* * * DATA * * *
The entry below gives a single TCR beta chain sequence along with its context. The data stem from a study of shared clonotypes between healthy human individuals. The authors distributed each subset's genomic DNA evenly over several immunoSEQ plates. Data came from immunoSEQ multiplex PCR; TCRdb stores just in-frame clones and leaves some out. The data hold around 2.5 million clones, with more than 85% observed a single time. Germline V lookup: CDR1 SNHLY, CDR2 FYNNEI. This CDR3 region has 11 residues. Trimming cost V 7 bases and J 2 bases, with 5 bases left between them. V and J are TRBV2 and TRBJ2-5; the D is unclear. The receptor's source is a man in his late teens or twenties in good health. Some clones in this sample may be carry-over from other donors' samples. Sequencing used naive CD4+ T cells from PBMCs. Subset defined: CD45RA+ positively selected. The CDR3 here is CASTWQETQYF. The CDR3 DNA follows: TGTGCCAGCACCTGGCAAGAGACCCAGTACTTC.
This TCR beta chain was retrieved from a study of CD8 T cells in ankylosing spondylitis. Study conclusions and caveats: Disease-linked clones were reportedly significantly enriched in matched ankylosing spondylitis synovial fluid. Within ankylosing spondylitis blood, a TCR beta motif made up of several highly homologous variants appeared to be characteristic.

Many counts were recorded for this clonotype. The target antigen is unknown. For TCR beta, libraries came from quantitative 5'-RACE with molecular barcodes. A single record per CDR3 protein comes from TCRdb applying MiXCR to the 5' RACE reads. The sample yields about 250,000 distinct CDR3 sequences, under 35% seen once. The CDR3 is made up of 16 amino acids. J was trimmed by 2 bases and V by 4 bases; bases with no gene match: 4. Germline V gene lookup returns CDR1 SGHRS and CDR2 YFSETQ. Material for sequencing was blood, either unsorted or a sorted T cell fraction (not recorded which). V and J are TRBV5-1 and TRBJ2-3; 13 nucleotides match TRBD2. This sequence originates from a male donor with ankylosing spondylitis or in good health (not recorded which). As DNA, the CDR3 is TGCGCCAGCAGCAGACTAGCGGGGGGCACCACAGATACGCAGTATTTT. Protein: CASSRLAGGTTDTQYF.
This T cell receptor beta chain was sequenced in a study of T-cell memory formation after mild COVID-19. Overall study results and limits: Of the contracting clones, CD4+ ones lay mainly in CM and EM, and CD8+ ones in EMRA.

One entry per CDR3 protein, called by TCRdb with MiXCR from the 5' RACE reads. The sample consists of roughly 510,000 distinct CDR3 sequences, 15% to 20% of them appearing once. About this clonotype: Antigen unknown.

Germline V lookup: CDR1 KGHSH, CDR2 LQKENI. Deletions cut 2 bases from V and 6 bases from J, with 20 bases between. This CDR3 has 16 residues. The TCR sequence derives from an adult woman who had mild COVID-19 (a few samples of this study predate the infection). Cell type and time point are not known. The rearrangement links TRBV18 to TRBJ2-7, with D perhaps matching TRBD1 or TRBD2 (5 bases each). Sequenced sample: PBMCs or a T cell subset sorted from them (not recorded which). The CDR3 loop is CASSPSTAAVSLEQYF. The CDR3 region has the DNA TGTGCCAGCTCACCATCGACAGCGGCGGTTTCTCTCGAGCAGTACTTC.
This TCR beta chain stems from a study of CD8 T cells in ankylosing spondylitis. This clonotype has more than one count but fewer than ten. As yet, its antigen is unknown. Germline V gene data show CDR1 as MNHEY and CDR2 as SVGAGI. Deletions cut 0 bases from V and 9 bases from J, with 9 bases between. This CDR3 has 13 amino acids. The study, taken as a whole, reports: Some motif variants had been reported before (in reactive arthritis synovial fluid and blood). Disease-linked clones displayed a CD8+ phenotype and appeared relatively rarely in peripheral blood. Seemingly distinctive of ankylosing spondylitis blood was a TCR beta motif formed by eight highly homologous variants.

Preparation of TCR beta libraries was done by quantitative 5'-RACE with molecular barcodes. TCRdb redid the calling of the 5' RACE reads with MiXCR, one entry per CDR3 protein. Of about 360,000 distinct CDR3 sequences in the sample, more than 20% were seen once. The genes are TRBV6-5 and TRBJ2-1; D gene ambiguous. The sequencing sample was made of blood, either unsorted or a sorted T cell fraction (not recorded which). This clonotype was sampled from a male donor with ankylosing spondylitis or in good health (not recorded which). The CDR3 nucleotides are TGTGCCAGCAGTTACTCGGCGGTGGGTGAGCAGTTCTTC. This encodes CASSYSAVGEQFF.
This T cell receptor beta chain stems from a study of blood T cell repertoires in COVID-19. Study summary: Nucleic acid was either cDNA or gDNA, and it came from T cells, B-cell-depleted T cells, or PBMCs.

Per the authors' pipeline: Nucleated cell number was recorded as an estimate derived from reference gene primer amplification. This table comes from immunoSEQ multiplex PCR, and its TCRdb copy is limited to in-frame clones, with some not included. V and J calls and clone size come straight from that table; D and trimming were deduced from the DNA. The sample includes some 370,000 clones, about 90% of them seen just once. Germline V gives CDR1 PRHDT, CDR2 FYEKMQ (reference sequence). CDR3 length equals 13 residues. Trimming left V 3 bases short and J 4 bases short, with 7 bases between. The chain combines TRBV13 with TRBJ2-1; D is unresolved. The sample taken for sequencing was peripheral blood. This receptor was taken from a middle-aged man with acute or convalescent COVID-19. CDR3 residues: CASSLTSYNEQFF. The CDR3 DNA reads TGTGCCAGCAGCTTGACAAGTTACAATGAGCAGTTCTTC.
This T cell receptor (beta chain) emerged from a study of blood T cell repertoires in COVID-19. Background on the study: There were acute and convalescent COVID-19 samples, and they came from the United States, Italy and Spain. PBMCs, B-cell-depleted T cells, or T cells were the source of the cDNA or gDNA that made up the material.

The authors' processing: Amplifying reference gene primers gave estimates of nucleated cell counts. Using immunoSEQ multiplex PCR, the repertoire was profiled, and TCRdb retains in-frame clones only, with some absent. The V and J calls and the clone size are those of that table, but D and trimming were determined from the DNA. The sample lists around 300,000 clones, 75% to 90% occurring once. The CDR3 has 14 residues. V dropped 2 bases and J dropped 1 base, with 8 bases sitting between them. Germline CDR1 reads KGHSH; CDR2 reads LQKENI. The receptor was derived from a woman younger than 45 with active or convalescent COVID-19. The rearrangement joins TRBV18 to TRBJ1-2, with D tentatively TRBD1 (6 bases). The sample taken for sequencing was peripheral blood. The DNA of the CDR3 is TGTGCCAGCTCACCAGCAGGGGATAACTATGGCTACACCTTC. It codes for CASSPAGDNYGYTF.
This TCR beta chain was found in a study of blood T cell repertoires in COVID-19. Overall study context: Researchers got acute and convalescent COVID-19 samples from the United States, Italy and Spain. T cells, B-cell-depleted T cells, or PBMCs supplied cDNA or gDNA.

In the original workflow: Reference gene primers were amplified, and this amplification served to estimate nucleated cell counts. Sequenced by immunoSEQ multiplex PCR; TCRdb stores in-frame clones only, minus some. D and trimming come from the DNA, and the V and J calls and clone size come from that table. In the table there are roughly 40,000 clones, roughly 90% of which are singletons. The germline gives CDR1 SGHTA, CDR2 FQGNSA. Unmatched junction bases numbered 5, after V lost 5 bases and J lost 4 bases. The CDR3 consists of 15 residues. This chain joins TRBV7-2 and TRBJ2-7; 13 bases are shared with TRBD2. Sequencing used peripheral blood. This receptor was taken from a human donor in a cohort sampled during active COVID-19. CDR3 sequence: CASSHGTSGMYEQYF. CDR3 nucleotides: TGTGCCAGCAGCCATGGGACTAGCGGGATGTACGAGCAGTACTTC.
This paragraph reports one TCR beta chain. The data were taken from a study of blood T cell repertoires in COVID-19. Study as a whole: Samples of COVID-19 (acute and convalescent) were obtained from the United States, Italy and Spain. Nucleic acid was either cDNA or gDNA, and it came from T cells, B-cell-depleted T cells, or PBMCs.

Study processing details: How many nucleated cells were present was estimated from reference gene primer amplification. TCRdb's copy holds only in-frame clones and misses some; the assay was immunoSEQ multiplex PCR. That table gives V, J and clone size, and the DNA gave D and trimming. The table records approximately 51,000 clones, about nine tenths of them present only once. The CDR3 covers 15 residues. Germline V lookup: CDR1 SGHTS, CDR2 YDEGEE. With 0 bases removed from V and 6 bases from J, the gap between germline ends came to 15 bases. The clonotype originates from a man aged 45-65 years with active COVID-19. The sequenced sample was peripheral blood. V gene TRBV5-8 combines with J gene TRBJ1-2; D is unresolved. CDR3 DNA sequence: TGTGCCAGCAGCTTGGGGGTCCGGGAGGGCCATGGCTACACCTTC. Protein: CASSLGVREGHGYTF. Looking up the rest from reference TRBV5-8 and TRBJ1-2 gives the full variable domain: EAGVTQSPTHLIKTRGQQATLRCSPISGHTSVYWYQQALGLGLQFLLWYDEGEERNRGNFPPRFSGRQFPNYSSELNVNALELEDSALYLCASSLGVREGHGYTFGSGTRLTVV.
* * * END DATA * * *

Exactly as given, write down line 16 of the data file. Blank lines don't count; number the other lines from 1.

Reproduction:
Study processing details: How many nucleated cells were present was estimated from reference gene primer amplification. TCRdb's copy holds only in-frame clones and misses some; the assay was immunoSEQ multiplex PCR. That table gives V, J and clone size, and the DNA gave D and trimming. The table records approximately 51,000 clones, about nine tenths of them present only once. The CDR3 covers 15 residues. Germline V lookup: CDR1 SGHTS, CDR2 YDEGEE. With 0 bases removed from V and 6 bases from J, the gap between germline ends came to 15 bases. The clonotype originates from a man aged 45-65 years with active COVID-19. The sequenced sample was peripheral blood. V gene TRBV5-8 combines with J gene TRBJ1-2; D is unresolved. CDR3 DNA sequence: TGTGCCAGCAGCTTGGGGGTCCGGGAGGGCCATGGCTACACCTTC. Protein: CASSLGVREGHGYTF. Looking up the rest from reference TRBV5-8 and TRBJ1-2 gives the full variable domain: EAGVTQSPTHLIKTRGQQATLRCSPISGHTSVYWYQQALGLGLQFLLWYDEGEERNRGNFPPRFSGRQFPNYSSELNVNALELEDSALYLCASSLGVREGHGYTFGSGTRLTVV.